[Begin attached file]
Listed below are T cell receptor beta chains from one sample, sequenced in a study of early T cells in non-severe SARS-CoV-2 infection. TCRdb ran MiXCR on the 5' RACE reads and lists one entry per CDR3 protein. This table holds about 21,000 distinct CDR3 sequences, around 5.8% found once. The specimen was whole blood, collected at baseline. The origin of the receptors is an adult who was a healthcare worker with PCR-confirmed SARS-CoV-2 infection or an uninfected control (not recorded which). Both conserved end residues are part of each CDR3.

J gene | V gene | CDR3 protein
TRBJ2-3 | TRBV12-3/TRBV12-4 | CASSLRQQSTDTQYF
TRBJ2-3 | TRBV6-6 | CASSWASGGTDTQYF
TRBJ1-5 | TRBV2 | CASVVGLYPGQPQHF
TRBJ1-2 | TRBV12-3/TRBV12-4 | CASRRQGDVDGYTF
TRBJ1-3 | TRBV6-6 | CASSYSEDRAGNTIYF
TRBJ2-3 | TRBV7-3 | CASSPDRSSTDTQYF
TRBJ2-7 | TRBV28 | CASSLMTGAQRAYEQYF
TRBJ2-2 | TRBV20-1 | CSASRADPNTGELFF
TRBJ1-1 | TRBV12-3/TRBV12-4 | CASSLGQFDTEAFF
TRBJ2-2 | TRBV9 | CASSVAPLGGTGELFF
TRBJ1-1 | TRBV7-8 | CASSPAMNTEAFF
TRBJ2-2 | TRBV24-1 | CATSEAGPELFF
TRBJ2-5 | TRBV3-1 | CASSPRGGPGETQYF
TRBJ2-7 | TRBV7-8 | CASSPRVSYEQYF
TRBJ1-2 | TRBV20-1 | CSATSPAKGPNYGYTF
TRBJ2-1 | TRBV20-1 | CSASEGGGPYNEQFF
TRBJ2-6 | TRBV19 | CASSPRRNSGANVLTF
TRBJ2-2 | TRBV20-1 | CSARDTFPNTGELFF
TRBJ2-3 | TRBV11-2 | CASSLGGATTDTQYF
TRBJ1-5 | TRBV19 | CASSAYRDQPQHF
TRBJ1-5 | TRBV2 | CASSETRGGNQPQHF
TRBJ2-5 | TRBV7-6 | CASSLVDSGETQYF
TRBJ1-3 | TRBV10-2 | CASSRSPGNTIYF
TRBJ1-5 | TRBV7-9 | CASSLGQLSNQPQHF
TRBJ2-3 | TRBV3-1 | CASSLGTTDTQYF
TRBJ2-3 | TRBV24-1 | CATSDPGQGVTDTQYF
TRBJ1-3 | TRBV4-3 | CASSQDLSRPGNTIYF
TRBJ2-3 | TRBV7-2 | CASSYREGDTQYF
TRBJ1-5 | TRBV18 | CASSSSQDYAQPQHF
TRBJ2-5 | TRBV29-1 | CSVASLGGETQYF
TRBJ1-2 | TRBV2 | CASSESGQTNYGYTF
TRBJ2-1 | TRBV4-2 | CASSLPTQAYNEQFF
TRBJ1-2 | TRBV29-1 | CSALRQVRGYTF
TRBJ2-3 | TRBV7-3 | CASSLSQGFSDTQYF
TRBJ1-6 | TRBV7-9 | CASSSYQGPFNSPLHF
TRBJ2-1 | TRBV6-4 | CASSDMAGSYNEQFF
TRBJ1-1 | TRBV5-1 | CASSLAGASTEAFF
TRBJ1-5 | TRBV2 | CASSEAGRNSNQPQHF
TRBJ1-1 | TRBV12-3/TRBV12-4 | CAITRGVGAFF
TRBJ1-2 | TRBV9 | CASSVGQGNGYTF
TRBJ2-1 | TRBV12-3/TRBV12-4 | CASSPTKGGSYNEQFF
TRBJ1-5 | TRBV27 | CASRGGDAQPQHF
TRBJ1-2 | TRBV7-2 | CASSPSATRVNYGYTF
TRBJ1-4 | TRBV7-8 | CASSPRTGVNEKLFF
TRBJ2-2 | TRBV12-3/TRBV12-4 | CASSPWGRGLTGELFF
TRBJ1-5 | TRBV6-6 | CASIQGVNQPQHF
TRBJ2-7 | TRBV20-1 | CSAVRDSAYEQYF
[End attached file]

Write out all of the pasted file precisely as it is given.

Listed below are T cell receptor beta chains from one sample, sequenced in a study of early T cells in non-severe SARS-CoV-2 infection. TCRdb ran MiXCR on the 5' RACE reads and lists one entry per CDR3 protein. This table holds about 21,000 distinct CDR3 sequences, around 5.8% found once. The specimen was whole blood, collected at baseline. The origin of the receptors is an adult who was a healthcare worker with PCR-confirmed SARS-CoV-2 infection or an uninfected control (not recorded which). Both conserved end residues are part of each CDR3.

J gene | V gene | CDR3 protein
TRBJ2-3 | TRBV12-3/TRBV12-4 | CASSLRQQSTDTQYF
TRBJ2-3 | TRBV6-6 | CASSWASGGTDTQYF
TRBJ1-5 | TRBV2 | CASVVGLYPGQPQHF
TRBJ1-2 | TRBV12-3/TRBV12-4 | CASRRQGDVDGYTF
TRBJ1-3 | TRBV6-6 | CASSYSEDRAGNTIYF
TRBJ2-3 | TRBV7-3 | CASSPDRSSTDTQYF
TRBJ2-7 | TRBV28 | CASSLMTGAQRAYEQYF
TRBJ2-2 | TRBV20-1 | CSASRADPNTGELFF
TRBJ1-1 | TRBV12-3/TRBV12-4 | CASSLGQFDTEAFF
TRBJ2-2 | TRBV9 | CASSVAPLGGTGELFF
TRBJ1-1 | TRBV7-8 | CASSPAMNTEAFF
TRBJ2-2 | TRBV24-1 | CATSEAGPELFF
TRBJ2-5 | TRBV3-1 | CASSPRGGPGETQYF
TRBJ2-7 | TRBV7-8 | CASSPRVSYEQYF
TRBJ1-2 | TRBV20-1 | CSATSPAKGPNYGYTF
TRBJ2-1 | TRBV20-1 | CSASEGGGPYNEQFF
TRBJ2-6 | TRBV19 | CASSPRRNSGANVLTF
TRBJ2-2 | TRBV20-1 | CSARDTFPNTGELFF
TRBJ2-3 | TRBV11-2 | CASSLGGATTDTQYF
TRBJ1-5 | TRBV19 | CASSAYRDQPQHF
TRBJ1-5 | TRBV2 | CASSETRGGNQPQHF
TRBJ2-5 | TRBV7-6 | CASSLVDSGETQYF
TRBJ1-3 | TRBV10-2 | CASSRSPGNTIYF
TRBJ1-5 | TRBV7-9 | CASSLGQLSNQPQHF
TRBJ2-3 | TRBV3-1 | CASSLGTTDTQYF
TRBJ2-3 | TRBV24-1 | CATSDPGQGVTDTQYF
TRBJ1-3 | TRBV4-3 | CASSQDLSRPGNTIYF
TRBJ2-3 | TRBV7-2 | CASSYREGDTQYF
TRBJ1-5 | TRBV18 | CASSSSQDYAQPQHF
TRBJ2-5 | TRBV29-1 | CSVASLGGETQYF
TRBJ1-2 | TRBV2 | CASSESGQTNYGYTF
TRBJ2-1 | TRBV4-2 | CASSLPTQAYNEQFF
TRBJ1-2 | TRBV29-1 | CSALRQVRGYTF
TRBJ2-3 | TRBV7-3 | CASSLSQGFSDTQYF
TRBJ1-6 | TRBV7-9 | CASSSYQGPFNSPLHF
TRBJ2-1 | TRBV6-4 | CASSDMAGSYNEQFF
TRBJ1-1 | TRBV5-1 | CASSLAGASTEAFF
TRBJ1-5 | TRBV2 | CASSEAGRNSNQPQHF
TRBJ1-1 | TRBV12-3/TRBV12-4 | CAITRGVGAFF
TRBJ1-2 | TRBV9 | CASSVGQGNGYTF
TRBJ2-1 | TRBV12-3/TRBV12-4 | CASSPTKGGSYNEQFF
TRBJ1-5 | TRBV27 | CASRGGDAQPQHF
TRBJ1-2 | TRBV7-2 | CASSPSATRVNYGYTF
TRBJ1-4 | TRBV7-8 | CASSPRTGVNEKLFF
TRBJ2-2 | TRBV12-3/TRBV12-4 | CASSPWGRGLTGELFF
TRBJ1-5 | TRBV6-6 | CASIQGVNQPQHF
TRBJ2-7 | TRBV20-1 | CSAVRDSAYEQYF